skoolboy has absolutely nothing of substance to say about Education Secretary nominee Arne Duncan, whom he has met exactly once. But he continues to mouth off about New York City’s Teacher Data Reports, the NYC Department of Education’s version of value-added assessment. Which are not to be used to evaluate teacher performance. But rather for instructional improvement. Excuse me, skoolboy has something in his eye.
It’s hard not to view these Teacher Data Reports as a Trojan Horse. Just how is a tool that is designed for capacity-sorting supposed to function for capacity-building? After all, a teacher value-added measure might tell us something useful about which teachers are more or less successful in raising their students’ test scores, but it tells us nothing about the specific instructional practices that account for their relative success.
How are Teacher Data Reports supposed to improve instruction? In her videotaped comments to teachers, Amy McIntosh, the Chief Talent Officer at NYC’s Department of Education, says, “These reports will provide information that will help teachers and school leaders gain insights about important aspects of a teacher’s practice ... Whether individual teachers have a greater influence on the learning of some groups of students than on others ... Finally, we can see what teachers might benefit from development focused on, say, the needs of English language learners, and which teachers might be best positioned to lead that kind of professional development ... We also think they will ... help you think about how you can share the techniques you use with your colleagues in your school or across the city.”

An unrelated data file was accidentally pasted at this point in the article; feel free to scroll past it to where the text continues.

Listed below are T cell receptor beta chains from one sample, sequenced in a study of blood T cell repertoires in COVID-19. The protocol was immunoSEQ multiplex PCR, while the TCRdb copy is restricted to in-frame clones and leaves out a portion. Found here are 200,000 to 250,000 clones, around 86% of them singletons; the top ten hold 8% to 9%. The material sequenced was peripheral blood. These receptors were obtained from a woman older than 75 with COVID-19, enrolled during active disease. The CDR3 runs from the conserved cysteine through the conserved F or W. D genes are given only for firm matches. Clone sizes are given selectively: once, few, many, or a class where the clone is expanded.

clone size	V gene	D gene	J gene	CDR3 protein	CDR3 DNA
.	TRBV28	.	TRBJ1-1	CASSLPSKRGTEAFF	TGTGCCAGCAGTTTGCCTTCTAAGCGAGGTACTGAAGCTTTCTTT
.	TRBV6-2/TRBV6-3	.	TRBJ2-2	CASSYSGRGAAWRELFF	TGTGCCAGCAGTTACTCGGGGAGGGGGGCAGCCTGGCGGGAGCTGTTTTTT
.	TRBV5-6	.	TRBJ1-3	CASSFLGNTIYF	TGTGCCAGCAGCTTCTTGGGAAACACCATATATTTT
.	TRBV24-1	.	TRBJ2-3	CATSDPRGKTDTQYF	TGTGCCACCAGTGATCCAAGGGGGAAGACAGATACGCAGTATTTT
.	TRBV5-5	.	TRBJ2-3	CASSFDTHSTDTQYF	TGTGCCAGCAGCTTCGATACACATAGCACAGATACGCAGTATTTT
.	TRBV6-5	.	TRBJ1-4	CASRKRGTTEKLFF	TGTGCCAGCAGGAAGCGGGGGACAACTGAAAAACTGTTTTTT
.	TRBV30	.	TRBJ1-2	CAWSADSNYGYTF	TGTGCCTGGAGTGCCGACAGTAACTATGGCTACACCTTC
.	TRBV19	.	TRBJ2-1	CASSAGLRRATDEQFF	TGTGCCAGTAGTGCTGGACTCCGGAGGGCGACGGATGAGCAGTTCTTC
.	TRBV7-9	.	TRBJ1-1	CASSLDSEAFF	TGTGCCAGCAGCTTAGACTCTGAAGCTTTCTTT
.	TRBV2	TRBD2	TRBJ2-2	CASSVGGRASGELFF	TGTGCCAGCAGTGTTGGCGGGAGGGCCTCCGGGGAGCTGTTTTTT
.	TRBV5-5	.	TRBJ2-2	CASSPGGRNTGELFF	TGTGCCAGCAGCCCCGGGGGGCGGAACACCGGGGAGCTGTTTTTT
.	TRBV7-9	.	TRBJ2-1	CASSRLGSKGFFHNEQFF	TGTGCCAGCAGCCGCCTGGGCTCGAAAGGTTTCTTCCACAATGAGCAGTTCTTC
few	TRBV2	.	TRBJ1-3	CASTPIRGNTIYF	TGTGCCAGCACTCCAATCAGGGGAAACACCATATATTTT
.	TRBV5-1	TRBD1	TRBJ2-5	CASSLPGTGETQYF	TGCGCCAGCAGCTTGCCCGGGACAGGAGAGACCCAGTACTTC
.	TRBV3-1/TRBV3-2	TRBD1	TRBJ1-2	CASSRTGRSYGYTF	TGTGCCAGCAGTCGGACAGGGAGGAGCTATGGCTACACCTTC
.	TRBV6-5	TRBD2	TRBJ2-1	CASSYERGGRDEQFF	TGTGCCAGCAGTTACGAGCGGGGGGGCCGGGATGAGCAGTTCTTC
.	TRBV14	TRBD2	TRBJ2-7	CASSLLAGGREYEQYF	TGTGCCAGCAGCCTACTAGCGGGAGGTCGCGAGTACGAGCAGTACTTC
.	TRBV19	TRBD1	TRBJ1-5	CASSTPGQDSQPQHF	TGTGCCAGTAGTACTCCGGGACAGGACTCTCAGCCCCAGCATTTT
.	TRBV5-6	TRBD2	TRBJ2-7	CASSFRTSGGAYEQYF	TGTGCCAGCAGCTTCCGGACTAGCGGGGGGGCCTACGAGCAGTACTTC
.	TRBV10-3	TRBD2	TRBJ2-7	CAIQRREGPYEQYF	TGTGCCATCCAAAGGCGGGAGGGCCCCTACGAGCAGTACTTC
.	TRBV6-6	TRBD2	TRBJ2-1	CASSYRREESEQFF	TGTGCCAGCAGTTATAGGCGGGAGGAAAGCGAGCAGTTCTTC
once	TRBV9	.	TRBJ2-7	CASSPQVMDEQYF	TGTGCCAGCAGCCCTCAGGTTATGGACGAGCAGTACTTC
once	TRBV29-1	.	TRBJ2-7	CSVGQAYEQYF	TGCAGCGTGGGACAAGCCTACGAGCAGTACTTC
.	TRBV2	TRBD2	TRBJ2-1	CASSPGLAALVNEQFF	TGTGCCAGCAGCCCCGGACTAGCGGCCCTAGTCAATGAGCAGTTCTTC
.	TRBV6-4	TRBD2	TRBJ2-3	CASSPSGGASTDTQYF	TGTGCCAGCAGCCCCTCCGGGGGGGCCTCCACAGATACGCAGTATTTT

Hmm. So the specific strategies for improving teaching practice are what, exactly? Having more successful teachers lead the professional development of less successful teachers? Expert practitioners don’t always make expert coaches. Hall-of-Fame pro basketball player Isiah Thomas--unquestioned as one of the best point guards of all time--was a mediocre coach for the Indiana Pacers and New York Knicks.
Here’s why. Teaching is an extraordinarily complex activity, with teachers making thousands of decisions in the course of their work. Successful teachers make many good decisions and some bad decisions, whereas less successful teachers make many bad decisions and some good decisions. But the capacity to reflect on one’s practice and figure out which of those decisions are good and which are bad is exceedingly rare, as is the capacity to share this knowledge with others. In the absence of this reflective capacity, we’re all prone to attribute our successes and failures to our pet theories, which may or may not be correct. A Teacher Data Report that provides reassurance that a teacher is successful will only solidify and reinforce a personal folk theory about the reasons for that success.
Yet the Teacher Data Report provides no evidence whatsoever about why a teacher is successful--the many daily practices that promote student learning. And if a teacher’s personal theory is inaccurate, then sharing it with others will not improve instruction, nor student achievement. It could even make things worse, focusing attention on ineffective practices. A tool like the Teacher Data Report that claims to be useful for increasing teachers’ capacity to teach students effectively, but instead is only useful for ranking teachers on their effectiveness, is a modern-day Trojan Horse.
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